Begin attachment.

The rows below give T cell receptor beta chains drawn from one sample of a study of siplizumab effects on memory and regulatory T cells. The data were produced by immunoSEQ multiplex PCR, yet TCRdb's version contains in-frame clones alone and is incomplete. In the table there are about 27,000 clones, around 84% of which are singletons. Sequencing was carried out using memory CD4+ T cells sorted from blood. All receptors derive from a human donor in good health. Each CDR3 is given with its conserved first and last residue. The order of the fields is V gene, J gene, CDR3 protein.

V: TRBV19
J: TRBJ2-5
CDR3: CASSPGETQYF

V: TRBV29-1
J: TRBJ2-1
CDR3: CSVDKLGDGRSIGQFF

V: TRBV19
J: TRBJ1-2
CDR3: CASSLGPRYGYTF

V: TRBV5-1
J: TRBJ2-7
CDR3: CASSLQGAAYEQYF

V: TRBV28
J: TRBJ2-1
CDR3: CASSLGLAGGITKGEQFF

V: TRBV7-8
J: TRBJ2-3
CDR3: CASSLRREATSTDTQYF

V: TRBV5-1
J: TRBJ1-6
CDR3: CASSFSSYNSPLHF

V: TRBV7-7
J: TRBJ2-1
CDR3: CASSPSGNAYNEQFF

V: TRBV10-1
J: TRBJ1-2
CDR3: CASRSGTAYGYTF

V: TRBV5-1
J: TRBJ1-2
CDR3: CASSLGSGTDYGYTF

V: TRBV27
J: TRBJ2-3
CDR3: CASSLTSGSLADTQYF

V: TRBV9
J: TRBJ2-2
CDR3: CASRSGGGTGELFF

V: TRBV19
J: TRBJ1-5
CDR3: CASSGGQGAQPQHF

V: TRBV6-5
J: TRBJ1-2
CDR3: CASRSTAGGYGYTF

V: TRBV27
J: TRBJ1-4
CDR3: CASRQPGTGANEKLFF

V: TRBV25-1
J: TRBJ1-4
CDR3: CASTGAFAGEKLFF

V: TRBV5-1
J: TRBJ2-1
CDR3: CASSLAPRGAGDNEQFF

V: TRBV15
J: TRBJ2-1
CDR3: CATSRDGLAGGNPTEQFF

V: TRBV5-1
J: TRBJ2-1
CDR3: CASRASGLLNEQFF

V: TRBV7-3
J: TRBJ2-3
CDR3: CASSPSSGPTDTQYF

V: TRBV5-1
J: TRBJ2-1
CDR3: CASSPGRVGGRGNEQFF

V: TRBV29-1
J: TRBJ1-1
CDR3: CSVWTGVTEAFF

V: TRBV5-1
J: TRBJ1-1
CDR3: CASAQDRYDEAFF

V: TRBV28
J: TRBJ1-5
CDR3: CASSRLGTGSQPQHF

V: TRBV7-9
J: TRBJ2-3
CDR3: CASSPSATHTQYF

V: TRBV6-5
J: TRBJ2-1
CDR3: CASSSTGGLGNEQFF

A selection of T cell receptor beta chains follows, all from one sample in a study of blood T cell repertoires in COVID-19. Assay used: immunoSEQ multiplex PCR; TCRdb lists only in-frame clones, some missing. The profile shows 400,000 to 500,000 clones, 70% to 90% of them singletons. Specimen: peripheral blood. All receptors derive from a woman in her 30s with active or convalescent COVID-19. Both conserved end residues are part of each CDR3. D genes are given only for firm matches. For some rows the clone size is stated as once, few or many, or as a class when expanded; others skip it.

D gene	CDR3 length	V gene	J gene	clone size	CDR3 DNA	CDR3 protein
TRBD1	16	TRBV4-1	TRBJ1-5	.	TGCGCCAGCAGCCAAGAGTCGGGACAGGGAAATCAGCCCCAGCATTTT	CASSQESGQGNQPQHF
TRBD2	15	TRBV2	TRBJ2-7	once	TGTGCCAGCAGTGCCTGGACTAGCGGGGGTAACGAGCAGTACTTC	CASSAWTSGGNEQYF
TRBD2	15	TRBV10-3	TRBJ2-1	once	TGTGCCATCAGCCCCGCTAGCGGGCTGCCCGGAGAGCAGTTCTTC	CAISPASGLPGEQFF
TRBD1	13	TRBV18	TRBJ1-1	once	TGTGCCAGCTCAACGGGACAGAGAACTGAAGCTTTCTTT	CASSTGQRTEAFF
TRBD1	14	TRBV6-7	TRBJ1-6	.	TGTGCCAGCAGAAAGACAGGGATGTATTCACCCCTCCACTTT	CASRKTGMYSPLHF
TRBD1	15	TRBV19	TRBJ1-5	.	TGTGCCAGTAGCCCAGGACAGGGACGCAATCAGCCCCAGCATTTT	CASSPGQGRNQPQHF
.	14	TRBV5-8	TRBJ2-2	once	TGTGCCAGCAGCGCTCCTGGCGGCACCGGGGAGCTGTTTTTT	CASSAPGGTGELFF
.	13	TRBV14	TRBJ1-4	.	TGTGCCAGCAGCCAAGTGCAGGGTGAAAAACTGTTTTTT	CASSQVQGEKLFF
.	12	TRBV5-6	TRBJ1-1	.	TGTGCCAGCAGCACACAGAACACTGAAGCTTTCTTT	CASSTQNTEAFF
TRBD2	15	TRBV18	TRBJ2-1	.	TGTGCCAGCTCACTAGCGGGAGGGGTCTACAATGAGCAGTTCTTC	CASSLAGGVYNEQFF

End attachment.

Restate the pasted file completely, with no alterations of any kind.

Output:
The rows below give T cell receptor beta chains drawn from one sample of a study of siplizumab effects on memory and regulatory T cells. The data were produced by immunoSEQ multiplex PCR, yet TCRdb's version contains in-frame clones alone and is incomplete. In the table there are about 27,000 clones, around 84% of which are singletons. Sequencing was carried out using memory CD4+ T cells sorted from blood. All receptors derive from a human donor in good health. Each CDR3 is given with its conserved first and last residue. The order of the fields is V gene, J gene, CDR3 protein.

V: TRBV19
J: TRBJ2-5
CDR3: CASSPGETQYF

V: TRBV29-1
J: TRBJ2-1
CDR3: CSVDKLGDGRSIGQFF

V: TRBV19
J: TRBJ1-2
CDR3: CASSLGPRYGYTF

V: TRBV5-1
J: TRBJ2-7
CDR3: CASSLQGAAYEQYF

V: TRBV28
J: TRBJ2-1
CDR3: CASSLGLAGGITKGEQFF

V: TRBV7-8
J: TRBJ2-3
CDR3: CASSLRREATSTDTQYF

V: TRBV5-1
J: TRBJ1-6
CDR3: CASSFSSYNSPLHF

V: TRBV7-7
J: TRBJ2-1
CDR3: CASSPSGNAYNEQFF

V: TRBV10-1
J: TRBJ1-2
CDR3: CASRSGTAYGYTF

V: TRBV5-1
J: TRBJ1-2
CDR3: CASSLGSGTDYGYTF

V: TRBV27
J: TRBJ2-3
CDR3: CASSLTSGSLADTQYF

V: TRBV9
J: TRBJ2-2
CDR3: CASRSGGGTGELFF

V: TRBV19
J: TRBJ1-5
CDR3: CASSGGQGAQPQHF

V: TRBV6-5
J: TRBJ1-2
CDR3: CASRSTAGGYGYTF

V: TRBV27
J: TRBJ1-4
CDR3: CASRQPGTGANEKLFF

V: TRBV25-1
J: TRBJ1-4
CDR3: CASTGAFAGEKLFF

V: TRBV5-1
J: TRBJ2-1
CDR3: CASSLAPRGAGDNEQFF

V: TRBV15
J: TRBJ2-1
CDR3: CATSRDGLAGGNPTEQFF

V: TRBV5-1
J: TRBJ2-1
CDR3: CASRASGLLNEQFF

V: TRBV7-3
J: TRBJ2-3
CDR3: CASSPSSGPTDTQYF

V: TRBV5-1
J: TRBJ2-1
CDR3: CASSPGRVGGRGNEQFF

V: TRBV29-1
J: TRBJ1-1
CDR3: CSVWTGVTEAFF

V: TRBV5-1
J: TRBJ1-1
CDR3: CASAQDRYDEAFF

V: TRBV28
J: TRBJ1-5
CDR3: CASSRLGTGSQPQHF

V: TRBV7-9
J: TRBJ2-3
CDR3: CASSPSATHTQYF

V: TRBV6-5
J: TRBJ2-1
CDR3: CASSSTGGLGNEQFF

A selection of T cell receptor beta chains follows, all from one sample in a study of blood T cell repertoires in COVID-19. Assay used: immunoSEQ multiplex PCR; TCRdb lists only in-frame clones, some missing. The profile shows 400,000 to 500,000 clones, 70% to 90% of them singletons. Specimen: peripheral blood. All receptors derive from a woman in her 30s with active or convalescent COVID-19. Both conserved end residues are part of each CDR3. D genes are given only for firm matches. For some rows the clone size is stated as once, few or many, or as a class when expanded; others skip it.

D gene	CDR3 length	V gene	J gene	clone size	CDR3 DNA	CDR3 protein
TRBD1	16	TRBV4-1	TRBJ1-5	.	TGCGCCAGCAGCCAAGAGTCGGGACAGGGAAATCAGCCCCAGCATTTT	CASSQESGQGNQPQHF
TRBD2	15	TRBV2	TRBJ2-7	once	TGTGCCAGCAGTGCCTGGACTAGCGGGGGTAACGAGCAGTACTTC	CASSAWTSGGNEQYF
TRBD2	15	TRBV10-3	TRBJ2-1	once	TGTGCCATCAGCCCCGCTAGCGGGCTGCCCGGAGAGCAGTTCTTC	CAISPASGLPGEQFF
TRBD1	13	TRBV18	TRBJ1-1	once	TGTGCCAGCTCAACGGGACAGAGAACTGAAGCTTTCTTT	CASSTGQRTEAFF
TRBD1	14	TRBV6-7	TRBJ1-6	.	TGTGCCAGCAGAAAGACAGGGATGTATTCACCCCTCCACTTT	CASRKTGMYSPLHF
TRBD1	15	TRBV19	TRBJ1-5	.	TGTGCCAGTAGCCCAGGACAGGGACGCAATCAGCCCCAGCATTTT	CASSPGQGRNQPQHF
.	14	TRBV5-8	TRBJ2-2	once	TGTGCCAGCAGCGCTCCTGGCGGCACCGGGGAGCTGTTTTTT	CASSAPGGTGELFF
.	13	TRBV14	TRBJ1-4	.	TGTGCCAGCAGCCAAGTGCAGGGTGAAAAACTGTTTTTT	CASSQVQGEKLFF
.	12	TRBV5-6	TRBJ1-1	.	TGTGCCAGCAGCACACAGAACACTGAAGCTTTCTTT	CASSTQNTEAFF
TRBD2	15	TRBV18	TRBJ2-1	.	TGTGCCAGCTCACTAGCGGGAGGGGTCTACAATGAGCAGTTCTTC	CASSLAGGVYNEQFF